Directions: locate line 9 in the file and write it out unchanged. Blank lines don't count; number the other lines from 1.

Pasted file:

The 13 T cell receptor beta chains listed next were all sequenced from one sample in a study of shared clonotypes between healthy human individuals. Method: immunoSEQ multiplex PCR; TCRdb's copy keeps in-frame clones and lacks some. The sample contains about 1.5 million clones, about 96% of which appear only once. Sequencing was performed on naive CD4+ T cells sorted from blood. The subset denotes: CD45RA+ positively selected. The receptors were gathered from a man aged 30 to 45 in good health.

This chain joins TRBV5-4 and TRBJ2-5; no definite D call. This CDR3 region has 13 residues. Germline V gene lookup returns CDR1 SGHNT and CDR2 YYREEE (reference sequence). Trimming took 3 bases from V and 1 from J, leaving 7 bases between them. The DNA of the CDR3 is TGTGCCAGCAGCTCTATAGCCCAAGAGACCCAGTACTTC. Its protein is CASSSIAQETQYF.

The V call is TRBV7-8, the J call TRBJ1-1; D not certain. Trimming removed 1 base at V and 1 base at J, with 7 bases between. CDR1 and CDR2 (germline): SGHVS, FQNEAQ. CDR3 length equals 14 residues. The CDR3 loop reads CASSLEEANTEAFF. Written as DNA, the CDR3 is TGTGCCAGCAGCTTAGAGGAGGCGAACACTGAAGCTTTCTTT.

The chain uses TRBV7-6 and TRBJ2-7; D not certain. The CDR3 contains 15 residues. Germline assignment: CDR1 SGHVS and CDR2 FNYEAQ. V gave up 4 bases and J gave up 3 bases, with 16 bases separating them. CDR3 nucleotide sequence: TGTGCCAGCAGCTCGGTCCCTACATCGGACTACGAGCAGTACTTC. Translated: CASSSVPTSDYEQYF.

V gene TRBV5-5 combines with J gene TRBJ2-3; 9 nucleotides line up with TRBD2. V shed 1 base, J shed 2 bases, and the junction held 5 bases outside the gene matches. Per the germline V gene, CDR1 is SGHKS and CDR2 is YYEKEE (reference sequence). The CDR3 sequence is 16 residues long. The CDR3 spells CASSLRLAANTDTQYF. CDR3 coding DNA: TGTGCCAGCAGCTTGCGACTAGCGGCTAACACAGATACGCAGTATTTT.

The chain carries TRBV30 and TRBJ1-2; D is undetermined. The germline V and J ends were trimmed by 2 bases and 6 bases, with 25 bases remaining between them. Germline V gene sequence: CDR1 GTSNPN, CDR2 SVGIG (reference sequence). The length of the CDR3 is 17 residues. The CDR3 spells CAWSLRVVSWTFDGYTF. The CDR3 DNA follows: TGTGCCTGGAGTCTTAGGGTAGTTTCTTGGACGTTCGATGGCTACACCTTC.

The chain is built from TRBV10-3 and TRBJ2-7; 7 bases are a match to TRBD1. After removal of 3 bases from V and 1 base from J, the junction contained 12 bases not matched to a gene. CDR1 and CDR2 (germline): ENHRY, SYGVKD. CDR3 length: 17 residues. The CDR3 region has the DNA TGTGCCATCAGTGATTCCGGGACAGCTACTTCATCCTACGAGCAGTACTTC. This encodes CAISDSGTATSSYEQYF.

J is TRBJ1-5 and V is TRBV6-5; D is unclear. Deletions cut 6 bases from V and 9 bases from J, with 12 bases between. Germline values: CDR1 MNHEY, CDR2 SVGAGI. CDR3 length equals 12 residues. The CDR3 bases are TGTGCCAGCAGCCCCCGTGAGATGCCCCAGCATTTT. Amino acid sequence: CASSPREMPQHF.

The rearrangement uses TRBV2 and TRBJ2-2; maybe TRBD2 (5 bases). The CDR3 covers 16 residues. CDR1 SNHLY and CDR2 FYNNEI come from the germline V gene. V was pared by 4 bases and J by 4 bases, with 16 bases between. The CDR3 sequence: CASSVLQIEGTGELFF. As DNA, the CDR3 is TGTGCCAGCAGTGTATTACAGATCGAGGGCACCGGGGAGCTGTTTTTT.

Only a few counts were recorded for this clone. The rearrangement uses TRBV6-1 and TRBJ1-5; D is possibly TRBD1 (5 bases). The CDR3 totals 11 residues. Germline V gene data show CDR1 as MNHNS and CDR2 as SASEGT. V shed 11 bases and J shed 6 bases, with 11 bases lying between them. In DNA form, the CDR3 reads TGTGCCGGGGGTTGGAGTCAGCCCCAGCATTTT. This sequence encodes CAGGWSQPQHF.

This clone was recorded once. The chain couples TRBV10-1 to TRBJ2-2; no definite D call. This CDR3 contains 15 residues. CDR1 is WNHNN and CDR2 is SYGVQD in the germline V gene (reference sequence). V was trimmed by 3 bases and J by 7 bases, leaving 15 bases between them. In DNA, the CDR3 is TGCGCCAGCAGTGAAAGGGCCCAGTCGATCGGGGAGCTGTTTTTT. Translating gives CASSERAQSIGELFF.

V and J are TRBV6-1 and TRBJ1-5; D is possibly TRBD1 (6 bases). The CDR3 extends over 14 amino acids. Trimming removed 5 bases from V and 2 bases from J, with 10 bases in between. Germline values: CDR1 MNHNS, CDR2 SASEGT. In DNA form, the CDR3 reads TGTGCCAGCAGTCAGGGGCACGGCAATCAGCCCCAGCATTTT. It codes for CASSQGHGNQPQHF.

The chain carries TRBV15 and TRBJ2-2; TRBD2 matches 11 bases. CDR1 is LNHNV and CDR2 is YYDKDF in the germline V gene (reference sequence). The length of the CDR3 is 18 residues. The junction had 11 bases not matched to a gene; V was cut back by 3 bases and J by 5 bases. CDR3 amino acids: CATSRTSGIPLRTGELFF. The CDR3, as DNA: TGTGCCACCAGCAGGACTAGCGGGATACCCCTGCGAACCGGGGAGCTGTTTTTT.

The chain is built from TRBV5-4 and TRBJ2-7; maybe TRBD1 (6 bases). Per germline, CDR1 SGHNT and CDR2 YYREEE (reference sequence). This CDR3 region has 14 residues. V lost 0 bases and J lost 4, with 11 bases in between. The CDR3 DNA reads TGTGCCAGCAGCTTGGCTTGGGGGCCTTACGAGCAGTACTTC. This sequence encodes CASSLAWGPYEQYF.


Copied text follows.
The rearrangement uses TRBV2 and TRBJ2-2; maybe TRBD2 (5 bases). The CDR3 covers 16 residues. CDR1 SNHLY and CDR2 FYNNEI come from the germline V gene. V was pared by 4 bases and J by 4 bases, with 16 bases between. The CDR3 sequence: CASSVLQIEGTGELFF. As DNA, the CDR3 is TGTGCCAGCAGTGTATTACAGATCGAGGGCACCGGGGAGCTGTTTTTT.